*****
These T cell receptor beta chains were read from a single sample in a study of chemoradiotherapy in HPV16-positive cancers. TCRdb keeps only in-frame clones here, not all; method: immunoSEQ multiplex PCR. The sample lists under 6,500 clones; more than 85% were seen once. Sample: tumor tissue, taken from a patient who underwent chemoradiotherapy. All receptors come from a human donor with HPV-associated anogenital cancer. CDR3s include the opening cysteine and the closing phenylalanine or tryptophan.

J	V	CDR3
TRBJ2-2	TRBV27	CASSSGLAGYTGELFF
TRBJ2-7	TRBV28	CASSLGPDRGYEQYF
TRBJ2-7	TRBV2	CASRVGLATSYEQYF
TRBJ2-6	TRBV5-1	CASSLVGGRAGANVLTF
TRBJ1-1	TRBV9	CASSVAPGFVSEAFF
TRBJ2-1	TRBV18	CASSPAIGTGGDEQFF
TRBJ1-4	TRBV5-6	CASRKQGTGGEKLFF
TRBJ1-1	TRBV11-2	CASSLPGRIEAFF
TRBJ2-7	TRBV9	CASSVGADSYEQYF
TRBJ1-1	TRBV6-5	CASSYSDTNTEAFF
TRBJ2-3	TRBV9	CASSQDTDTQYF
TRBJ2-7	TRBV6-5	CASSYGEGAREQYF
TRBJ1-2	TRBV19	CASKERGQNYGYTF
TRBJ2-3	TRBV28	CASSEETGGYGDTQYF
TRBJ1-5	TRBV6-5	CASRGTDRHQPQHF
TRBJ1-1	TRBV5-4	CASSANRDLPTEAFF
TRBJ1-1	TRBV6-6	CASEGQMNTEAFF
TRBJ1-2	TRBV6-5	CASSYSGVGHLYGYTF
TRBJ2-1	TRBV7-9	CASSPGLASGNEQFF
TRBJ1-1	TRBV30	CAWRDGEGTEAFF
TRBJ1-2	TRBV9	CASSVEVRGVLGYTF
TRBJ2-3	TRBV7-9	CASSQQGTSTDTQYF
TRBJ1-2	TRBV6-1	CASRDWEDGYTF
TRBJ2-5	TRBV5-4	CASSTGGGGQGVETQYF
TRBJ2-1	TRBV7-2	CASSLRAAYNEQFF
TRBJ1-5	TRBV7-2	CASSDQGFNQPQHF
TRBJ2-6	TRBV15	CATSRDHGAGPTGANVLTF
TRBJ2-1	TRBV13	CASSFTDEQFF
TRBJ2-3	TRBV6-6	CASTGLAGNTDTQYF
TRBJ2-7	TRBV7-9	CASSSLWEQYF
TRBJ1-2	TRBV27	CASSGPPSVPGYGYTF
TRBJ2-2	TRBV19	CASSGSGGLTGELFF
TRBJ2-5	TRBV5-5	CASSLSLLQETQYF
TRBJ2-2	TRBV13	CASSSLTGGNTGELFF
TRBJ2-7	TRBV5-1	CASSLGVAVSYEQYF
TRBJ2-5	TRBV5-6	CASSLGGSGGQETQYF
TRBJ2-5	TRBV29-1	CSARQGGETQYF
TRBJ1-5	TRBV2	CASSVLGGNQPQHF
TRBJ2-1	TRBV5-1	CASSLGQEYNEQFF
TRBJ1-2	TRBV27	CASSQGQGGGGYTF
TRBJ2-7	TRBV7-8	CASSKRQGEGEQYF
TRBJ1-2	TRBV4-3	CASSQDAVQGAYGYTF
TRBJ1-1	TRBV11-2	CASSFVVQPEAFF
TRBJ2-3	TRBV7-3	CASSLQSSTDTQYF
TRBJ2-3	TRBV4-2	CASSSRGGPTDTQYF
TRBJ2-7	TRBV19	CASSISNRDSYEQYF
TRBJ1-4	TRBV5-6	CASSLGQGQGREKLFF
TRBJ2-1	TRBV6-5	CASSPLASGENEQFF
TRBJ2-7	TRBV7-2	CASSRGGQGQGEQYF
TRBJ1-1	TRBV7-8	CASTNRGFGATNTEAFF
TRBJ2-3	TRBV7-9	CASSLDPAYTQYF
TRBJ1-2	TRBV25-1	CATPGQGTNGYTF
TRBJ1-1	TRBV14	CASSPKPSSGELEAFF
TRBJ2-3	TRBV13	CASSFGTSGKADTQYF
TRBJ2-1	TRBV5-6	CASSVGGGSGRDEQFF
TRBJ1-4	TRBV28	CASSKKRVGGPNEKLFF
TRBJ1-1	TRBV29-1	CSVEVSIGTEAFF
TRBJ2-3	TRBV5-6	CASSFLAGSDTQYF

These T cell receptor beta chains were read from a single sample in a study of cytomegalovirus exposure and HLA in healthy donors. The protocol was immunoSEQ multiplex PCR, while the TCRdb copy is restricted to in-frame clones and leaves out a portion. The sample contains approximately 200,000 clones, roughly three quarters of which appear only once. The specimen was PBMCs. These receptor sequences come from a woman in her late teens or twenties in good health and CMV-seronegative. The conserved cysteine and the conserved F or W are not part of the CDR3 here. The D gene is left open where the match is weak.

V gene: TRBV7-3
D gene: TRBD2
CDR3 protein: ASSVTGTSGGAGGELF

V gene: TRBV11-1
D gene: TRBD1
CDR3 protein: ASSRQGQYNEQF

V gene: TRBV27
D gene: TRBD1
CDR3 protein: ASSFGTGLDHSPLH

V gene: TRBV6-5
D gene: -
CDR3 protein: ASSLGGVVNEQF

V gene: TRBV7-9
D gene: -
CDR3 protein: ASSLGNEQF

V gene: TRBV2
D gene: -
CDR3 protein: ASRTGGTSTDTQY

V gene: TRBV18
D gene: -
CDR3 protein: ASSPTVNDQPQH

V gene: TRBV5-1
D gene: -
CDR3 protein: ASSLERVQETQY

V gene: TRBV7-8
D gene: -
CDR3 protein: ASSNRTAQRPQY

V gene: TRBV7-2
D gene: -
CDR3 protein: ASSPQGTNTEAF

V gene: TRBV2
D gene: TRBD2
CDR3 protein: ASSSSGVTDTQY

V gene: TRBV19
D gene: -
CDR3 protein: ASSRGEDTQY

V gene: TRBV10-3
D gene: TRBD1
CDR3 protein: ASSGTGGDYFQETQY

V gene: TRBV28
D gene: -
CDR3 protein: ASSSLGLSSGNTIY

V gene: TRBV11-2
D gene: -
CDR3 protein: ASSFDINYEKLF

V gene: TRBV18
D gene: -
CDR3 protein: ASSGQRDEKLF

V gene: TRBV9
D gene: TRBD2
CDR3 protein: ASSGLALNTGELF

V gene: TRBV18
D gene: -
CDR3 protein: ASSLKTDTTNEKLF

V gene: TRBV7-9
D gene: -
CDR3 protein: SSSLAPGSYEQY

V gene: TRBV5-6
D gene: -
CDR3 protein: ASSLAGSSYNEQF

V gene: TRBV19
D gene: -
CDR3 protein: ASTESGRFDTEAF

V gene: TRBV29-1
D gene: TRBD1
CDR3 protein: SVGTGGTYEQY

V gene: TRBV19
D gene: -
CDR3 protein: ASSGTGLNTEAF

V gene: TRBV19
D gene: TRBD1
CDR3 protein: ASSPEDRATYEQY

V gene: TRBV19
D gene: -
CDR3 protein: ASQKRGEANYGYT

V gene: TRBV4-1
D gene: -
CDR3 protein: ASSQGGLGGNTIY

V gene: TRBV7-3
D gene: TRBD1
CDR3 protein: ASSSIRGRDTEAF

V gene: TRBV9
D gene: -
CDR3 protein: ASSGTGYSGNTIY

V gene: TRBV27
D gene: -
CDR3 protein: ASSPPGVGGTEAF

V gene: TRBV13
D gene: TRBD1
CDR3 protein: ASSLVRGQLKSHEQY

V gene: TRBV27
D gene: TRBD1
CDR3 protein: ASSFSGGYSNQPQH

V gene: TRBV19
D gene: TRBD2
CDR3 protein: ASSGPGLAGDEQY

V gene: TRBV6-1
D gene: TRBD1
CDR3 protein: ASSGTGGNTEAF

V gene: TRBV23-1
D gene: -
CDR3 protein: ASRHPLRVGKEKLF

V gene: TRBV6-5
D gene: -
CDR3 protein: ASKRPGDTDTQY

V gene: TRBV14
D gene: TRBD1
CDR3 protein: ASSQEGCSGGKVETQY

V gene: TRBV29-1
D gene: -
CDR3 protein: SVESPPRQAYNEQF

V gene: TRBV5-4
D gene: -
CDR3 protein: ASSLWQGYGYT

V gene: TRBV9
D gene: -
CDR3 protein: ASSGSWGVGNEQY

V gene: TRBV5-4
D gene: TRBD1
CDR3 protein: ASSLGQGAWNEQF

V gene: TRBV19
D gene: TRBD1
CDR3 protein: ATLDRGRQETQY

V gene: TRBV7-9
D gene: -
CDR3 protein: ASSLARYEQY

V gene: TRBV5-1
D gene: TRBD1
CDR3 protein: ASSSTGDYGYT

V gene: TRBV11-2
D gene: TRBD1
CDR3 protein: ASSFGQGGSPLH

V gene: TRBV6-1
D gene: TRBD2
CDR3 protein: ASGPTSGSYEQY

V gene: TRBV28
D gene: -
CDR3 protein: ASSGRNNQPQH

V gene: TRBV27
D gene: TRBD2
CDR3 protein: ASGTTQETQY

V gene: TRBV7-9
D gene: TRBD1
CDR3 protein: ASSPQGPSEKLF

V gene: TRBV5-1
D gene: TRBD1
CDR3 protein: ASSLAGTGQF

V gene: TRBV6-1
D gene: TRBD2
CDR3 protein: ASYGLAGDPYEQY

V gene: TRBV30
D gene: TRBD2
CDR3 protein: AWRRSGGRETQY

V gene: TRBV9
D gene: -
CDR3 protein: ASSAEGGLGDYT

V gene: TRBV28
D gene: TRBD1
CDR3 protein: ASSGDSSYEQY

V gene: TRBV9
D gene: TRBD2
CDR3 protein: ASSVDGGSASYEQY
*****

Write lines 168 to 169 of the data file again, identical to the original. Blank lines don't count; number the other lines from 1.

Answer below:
D gene: TRBD1
CDR3 protein: ASSQEGCSGGKVETQY